Saturday, December 13, 2014

Merry Christmas part II



Fog.  The bane of the rider.  A thick, wet, clammy-to-the-skin sensation.  In warm seasons it can be refreshing.  Somewhere in the forties though, fog can be debilitating.   When it's in the valleys of country roads in the summer, passing through it can make one a feel rush like flying on two wheels.  During the colder nights or after the "traditional" riding season has come to a close, it finds bare skin and teams up with it's evile brother Wind Chill.  Think of frozen snakes crawling up your arms and around your neck but you can't do anything about them until you stop the bike. 

There is no bad weather. Only bad clothing.

It's been warm here in Minnesota thus far this December.  Enough so that I hear riders discussing whether to dig their machines out of the corners of garages and sheds.

"Ya know, the gravel to the pole barn is almost dry.  If we get some sun it could clear enough lane to get the bike out of the yard..." 

This is Minnesota.  Normally, ice doesn't form and melt away after a day or two.  It becomes thick and craggy after brief melting periods followed by heavy equipment tracks jamming it into ankle spraining immovable seasonal stone.  Up here we chip away at it with hardened steel.  We pressure steam it out of our gutters and buy special electrical line to heat our roofs so the stuff doesn't build up under shingles and slowly tear them from the wood underneath.   Then we go snowmobiling.

This year has been warmer.  I think I recall having heard a solitary snowmobile go by after the snow event we had which dumped a little over a foot of the white stuff on us.  But that was a solid month past.  Steady warmth since has given way to clearing roads.  Now all we have to contend with is fog.

A young man inside me keeps asking the older guy if he still wants to ride,  You know, like you used to.  The other one, the one actually facing the younger one in the mirror reminds himself of the grey in his beard.  The pictures of his wife and children reflected from the wall behind him.  

These then are the questions:  Can you enjoy the ride without mentally abandoning attentiveness?  Will you forget to ride to the conditions?  Will you prepare by dressing appropriately for those conditions?  Is your bike, fresh out of dormancy, ready for a winter ride?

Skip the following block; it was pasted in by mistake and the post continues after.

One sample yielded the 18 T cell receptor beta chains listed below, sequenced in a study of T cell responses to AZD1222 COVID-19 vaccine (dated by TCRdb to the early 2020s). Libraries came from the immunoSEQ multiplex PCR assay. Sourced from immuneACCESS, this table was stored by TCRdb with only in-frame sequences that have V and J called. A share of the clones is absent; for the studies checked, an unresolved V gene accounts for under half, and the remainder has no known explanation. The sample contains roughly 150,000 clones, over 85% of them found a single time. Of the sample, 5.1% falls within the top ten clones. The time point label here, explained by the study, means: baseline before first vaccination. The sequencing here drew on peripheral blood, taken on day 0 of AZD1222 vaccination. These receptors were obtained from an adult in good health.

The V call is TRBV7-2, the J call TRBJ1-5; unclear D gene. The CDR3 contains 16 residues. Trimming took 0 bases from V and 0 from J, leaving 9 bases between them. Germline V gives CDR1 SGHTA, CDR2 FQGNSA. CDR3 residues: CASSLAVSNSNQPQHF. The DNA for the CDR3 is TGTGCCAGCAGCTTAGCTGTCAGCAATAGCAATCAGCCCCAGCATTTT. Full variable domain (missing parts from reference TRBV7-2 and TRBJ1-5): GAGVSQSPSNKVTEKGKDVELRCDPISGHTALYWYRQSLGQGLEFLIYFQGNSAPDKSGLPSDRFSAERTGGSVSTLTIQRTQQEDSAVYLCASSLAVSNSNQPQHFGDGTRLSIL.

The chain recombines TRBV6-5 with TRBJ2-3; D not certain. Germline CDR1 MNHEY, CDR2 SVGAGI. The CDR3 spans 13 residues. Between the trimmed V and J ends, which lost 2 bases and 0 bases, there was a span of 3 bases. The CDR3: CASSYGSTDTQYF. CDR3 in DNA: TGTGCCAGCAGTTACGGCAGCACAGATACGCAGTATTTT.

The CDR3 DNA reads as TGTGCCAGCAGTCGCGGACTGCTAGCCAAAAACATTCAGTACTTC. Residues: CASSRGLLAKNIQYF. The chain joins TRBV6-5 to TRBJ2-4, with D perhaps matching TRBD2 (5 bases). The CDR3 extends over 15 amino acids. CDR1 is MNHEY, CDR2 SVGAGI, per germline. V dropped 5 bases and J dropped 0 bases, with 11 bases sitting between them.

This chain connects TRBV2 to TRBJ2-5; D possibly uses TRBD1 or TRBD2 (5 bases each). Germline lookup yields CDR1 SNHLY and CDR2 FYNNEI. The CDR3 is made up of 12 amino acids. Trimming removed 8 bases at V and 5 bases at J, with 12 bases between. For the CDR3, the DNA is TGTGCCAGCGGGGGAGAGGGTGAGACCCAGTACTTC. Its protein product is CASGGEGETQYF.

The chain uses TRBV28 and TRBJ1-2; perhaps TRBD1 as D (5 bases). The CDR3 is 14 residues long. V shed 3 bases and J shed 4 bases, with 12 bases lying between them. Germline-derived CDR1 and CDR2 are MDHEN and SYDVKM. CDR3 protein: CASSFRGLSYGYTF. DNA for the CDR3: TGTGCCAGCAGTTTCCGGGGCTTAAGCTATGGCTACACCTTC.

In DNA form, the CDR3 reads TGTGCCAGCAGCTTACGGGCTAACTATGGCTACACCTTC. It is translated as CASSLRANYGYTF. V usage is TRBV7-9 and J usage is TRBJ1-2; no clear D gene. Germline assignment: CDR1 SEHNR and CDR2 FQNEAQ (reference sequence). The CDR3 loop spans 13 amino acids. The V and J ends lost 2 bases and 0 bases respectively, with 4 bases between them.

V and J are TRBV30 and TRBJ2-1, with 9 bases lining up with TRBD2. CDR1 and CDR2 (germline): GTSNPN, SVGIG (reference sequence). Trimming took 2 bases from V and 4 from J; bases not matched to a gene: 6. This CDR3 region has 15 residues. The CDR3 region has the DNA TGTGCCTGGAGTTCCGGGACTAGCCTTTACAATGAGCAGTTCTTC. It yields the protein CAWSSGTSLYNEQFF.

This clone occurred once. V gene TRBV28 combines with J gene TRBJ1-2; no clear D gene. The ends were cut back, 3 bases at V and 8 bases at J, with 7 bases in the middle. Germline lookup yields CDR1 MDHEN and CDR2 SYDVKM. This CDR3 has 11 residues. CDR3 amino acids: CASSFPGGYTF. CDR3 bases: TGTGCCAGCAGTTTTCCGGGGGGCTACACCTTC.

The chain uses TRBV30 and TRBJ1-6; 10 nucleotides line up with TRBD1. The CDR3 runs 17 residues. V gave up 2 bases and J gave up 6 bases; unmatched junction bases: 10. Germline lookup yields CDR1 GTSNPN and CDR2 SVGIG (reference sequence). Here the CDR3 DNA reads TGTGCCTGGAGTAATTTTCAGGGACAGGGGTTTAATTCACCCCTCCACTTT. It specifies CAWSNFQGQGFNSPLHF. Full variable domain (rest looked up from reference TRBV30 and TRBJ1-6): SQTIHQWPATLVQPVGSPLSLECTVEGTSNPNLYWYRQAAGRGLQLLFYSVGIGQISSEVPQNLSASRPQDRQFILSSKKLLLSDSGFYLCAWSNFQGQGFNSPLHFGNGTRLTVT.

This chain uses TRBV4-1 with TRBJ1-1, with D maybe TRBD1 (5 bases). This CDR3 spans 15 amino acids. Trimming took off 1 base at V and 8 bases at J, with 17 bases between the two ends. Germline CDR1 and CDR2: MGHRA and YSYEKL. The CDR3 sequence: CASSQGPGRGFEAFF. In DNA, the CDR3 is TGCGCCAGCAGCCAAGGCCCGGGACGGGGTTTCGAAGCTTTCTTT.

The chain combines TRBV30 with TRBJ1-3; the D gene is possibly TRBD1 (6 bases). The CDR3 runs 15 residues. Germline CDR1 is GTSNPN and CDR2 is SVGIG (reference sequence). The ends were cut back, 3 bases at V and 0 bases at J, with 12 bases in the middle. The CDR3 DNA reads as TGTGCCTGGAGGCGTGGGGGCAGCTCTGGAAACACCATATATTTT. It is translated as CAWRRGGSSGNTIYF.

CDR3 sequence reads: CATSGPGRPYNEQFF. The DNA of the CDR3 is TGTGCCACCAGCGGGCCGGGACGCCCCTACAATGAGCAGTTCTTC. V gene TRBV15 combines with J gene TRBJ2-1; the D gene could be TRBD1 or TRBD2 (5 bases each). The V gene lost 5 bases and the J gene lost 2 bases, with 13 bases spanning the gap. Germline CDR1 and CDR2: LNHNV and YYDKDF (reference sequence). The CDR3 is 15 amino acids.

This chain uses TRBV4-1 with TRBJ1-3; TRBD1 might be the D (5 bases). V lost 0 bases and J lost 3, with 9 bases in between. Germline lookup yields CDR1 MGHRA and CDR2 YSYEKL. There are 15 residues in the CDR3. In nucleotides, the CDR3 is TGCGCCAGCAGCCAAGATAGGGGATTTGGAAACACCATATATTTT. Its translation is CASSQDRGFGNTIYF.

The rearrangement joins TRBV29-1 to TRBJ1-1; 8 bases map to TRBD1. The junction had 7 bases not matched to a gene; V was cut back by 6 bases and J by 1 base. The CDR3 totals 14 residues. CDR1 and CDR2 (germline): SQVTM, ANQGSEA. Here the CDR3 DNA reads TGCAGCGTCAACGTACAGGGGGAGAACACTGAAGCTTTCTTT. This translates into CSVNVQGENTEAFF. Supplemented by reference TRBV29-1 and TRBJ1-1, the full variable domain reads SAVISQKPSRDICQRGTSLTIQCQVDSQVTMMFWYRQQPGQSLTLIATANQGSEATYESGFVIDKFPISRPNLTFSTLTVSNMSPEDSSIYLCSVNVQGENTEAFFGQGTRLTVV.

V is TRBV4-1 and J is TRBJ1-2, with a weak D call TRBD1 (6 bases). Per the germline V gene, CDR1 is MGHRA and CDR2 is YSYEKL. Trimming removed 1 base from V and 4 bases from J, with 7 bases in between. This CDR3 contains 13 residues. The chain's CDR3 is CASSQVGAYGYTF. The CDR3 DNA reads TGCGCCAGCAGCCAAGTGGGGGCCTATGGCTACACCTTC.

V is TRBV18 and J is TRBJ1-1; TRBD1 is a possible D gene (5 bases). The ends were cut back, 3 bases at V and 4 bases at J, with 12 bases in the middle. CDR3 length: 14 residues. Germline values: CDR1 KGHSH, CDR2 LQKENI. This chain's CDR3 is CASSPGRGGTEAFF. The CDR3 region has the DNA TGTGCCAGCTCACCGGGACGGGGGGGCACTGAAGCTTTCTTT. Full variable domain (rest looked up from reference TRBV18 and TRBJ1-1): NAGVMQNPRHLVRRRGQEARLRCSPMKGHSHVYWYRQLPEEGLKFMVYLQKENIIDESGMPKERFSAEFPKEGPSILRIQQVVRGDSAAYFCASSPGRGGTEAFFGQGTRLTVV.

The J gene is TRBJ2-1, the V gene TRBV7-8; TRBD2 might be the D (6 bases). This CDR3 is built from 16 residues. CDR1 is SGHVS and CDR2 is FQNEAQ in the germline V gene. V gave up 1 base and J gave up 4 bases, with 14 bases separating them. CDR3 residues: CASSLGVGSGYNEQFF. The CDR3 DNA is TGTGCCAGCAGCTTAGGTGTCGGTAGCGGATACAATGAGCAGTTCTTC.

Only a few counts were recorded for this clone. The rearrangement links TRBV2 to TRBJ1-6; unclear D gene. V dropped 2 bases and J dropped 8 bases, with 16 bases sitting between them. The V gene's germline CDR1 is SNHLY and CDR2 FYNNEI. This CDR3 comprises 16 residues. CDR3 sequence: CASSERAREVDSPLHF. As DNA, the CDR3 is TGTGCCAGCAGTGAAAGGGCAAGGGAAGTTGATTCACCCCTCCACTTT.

Lots to think about and an itch to scratch.



Harv


Monday, December 08, 2014

Merry Christmas!

The season of riding this last year felt short.  Incomplete.  As my children grow, decisions are made regarding how my time gets spent.   So in one sense, you lose one thing but gain another.  Trade offs are natural.  They're part of life.  In another sense, you can't help but miss a little of the time when you could be a bit more selfish.   When you could slip awayt on the bike for a ride without someone wondering when you'd be back. 

You don't get the time raising your kids back, so you better think about their future (and how it affects their world tomorrow) in the present.   My son likes to ride on the back of the Genuine but the Vespa doesn't have a backrest.  He also rides the scooter I rebuilt some years back, out on the country land my wife's parents own. 

I recently discovered my daughter likes vintage cars.  I mean, I finally realized just how much she likes them as we sat together watching Fast and Loud.   I told her to do well in school so she can own the ones she wants.  "I can do that..." came with a sidelong grin at me. 

Despite the riding season being low on miles added to the odometer, I had some fun and learned some things.

I learned to keep the feet in board when going down. On a scooter, my belief is that the rider is safer by staying on the scooter with the feet on the floor board.  Stay on that thing until it stops unless it's absolutely safer to dismount and get as far from the scooter as possible. 

I rode sopping wet gravel after a torrent and found myself on a dirt road.   Everything was going smoothly and I got cocky.  I picked up a little speed and the front end of the bike simply washed out.  I rode it into the mud because there wasn't anything else I could do at that point.  The truth is, I put myself into that situation with overconfidence.  My prize was to ride thirty miles home with the handlebar at the ten and four o'clock position.   A half blue, half brown Vespa scooter and half brown rider with the strangest hold on the bars.  Why isn't he turning right??

You get some strange stares when people see you ride by that way.

The bike survived, although cosmetically, I plan a little tlc.  Next year will bring what it brings. 

Ride safe,
Harv